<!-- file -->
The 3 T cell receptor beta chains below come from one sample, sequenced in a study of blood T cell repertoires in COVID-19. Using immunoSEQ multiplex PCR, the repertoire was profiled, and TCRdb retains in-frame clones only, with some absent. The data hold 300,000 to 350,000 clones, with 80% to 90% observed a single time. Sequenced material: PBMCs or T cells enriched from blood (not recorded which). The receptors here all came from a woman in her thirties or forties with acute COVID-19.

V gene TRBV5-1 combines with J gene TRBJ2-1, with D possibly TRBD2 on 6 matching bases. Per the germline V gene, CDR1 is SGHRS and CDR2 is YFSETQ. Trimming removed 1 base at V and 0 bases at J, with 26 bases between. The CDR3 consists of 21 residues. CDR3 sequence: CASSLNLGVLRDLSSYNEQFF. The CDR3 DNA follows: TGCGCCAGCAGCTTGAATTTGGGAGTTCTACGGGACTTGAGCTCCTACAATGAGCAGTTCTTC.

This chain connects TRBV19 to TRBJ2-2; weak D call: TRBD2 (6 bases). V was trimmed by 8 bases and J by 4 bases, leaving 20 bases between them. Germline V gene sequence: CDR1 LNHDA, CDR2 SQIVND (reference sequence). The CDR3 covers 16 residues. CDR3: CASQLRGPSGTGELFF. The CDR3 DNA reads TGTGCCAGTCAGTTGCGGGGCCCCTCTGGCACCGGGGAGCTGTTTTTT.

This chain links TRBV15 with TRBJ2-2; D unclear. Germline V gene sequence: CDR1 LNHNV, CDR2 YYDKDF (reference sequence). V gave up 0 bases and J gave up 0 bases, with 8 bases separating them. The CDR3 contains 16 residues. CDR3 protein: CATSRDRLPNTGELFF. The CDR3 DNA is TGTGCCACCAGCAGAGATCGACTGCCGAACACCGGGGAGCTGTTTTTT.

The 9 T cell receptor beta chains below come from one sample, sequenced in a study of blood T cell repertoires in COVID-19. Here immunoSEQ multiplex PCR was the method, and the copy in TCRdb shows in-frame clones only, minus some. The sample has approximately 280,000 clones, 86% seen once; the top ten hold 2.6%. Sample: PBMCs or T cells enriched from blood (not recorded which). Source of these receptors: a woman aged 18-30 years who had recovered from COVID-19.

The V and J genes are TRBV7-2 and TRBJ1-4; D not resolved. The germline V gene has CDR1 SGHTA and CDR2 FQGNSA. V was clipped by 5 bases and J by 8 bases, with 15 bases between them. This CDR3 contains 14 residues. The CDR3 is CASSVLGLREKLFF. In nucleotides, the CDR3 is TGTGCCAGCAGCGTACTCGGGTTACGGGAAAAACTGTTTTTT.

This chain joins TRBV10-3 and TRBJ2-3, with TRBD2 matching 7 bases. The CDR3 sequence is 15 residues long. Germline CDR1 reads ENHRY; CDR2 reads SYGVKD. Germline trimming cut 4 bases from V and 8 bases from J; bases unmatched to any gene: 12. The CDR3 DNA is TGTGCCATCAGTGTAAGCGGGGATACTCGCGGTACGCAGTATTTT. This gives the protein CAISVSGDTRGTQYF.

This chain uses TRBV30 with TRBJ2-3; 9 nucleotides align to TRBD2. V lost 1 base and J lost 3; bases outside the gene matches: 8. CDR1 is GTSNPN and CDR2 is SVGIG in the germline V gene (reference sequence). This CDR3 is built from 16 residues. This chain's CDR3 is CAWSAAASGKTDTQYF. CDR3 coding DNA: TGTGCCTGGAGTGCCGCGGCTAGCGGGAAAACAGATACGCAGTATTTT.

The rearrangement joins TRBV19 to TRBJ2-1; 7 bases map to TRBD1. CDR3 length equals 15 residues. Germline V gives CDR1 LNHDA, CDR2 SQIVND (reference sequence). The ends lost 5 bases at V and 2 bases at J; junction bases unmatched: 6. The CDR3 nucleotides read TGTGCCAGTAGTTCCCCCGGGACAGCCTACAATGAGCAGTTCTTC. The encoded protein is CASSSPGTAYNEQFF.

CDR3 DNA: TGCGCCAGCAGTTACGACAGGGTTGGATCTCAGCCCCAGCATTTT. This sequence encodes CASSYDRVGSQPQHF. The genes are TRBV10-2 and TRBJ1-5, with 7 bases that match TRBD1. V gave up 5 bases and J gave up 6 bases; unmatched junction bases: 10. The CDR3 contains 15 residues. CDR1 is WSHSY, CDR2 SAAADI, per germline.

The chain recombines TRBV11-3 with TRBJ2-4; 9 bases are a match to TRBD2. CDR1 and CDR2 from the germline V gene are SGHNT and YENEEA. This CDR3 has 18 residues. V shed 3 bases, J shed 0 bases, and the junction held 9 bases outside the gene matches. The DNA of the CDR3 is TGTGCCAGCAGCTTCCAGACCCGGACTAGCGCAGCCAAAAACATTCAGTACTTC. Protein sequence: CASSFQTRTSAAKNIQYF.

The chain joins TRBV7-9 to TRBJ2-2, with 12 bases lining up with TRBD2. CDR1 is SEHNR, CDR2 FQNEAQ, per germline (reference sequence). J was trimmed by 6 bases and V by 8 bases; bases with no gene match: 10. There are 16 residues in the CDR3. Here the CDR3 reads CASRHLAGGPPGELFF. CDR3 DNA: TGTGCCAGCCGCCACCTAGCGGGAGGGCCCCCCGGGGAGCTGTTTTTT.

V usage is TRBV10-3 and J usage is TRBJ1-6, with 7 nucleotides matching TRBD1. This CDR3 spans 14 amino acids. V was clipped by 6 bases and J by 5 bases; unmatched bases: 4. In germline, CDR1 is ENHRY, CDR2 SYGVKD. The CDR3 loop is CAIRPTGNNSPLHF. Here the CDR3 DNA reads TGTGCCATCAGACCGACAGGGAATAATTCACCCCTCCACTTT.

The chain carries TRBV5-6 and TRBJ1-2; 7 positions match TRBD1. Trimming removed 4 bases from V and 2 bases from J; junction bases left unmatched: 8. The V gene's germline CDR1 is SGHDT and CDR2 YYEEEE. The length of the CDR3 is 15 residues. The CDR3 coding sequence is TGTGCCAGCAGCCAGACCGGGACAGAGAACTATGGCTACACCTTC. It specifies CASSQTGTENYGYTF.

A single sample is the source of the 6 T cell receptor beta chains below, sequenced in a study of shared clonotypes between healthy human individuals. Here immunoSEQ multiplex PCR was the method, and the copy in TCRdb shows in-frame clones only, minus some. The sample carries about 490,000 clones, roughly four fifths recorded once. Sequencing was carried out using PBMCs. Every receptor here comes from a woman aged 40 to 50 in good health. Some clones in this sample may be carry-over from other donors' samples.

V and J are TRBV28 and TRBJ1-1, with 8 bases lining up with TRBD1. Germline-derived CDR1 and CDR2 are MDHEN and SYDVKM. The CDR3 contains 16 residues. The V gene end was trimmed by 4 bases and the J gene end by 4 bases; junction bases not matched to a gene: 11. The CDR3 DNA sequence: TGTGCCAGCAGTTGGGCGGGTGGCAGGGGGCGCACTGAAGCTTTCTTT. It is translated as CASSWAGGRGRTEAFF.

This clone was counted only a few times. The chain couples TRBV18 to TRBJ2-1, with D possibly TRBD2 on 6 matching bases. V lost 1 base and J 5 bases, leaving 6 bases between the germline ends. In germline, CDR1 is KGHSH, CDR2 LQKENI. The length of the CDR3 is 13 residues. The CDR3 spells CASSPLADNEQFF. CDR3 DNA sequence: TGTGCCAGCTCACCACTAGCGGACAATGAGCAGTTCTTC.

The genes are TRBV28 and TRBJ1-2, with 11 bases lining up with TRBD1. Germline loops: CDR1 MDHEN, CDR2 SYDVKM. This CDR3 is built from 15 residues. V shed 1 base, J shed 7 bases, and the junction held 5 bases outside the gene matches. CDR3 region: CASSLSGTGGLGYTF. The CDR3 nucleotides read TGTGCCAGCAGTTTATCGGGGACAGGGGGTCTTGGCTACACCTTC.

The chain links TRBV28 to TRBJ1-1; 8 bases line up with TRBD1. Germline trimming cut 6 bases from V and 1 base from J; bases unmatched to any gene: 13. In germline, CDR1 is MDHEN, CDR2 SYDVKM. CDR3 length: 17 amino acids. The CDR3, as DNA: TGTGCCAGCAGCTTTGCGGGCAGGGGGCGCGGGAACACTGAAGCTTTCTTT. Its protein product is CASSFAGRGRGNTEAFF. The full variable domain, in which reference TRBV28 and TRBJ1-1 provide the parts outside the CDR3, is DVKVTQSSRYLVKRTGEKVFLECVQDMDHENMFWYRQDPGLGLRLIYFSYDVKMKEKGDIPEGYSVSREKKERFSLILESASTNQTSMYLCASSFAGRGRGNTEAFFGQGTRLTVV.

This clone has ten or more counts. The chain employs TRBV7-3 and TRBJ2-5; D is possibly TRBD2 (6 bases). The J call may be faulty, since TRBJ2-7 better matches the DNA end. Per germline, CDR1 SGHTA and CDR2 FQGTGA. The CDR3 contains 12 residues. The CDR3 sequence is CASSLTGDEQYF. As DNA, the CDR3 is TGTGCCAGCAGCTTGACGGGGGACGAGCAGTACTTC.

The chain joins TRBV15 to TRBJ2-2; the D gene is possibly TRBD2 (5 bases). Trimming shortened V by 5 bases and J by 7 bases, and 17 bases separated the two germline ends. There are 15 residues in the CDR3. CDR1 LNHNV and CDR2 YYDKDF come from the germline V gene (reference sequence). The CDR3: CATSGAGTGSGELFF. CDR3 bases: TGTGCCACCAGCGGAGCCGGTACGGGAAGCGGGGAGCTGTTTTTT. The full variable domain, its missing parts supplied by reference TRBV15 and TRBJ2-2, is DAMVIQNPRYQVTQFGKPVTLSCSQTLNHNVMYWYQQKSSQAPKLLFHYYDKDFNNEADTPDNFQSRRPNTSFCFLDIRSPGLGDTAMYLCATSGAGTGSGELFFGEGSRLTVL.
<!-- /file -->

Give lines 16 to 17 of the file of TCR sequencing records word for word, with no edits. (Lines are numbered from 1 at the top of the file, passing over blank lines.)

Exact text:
V and J are TRBV28 and TRBJ1-1, with 8 bases lining up with TRBD1. Germline-derived CDR1 and CDR2 are MDHEN and SYDVKM. The CDR3 contains 16 residues. The V gene end was trimmed by 4 bases and the J gene end by 4 bases; junction bases not matched to a gene: 11. The CDR3 DNA sequence: TGTGCCAGCAGTTGGGCGGGTGGCAGGGGGCGCACTGAAGCTTTCTTT. It is translated as CASSWAGGRGRTEAFF.

This clone was counted only a few times. The chain couples TRBV18 to TRBJ2-1, with D possibly TRBD2 on 6 matching bases. V lost 1 base and J 5 bases, leaving 6 bases between the germline ends. In germline, CDR1 is KGHSH, CDR2 LQKENI. The length of the CDR3 is 13 residues. The CDR3 spells CASSPLADNEQFF. CDR3 DNA sequence: TGTGCCAGCTCACCACTAGCGGACAATGAGCAGTTCTTC.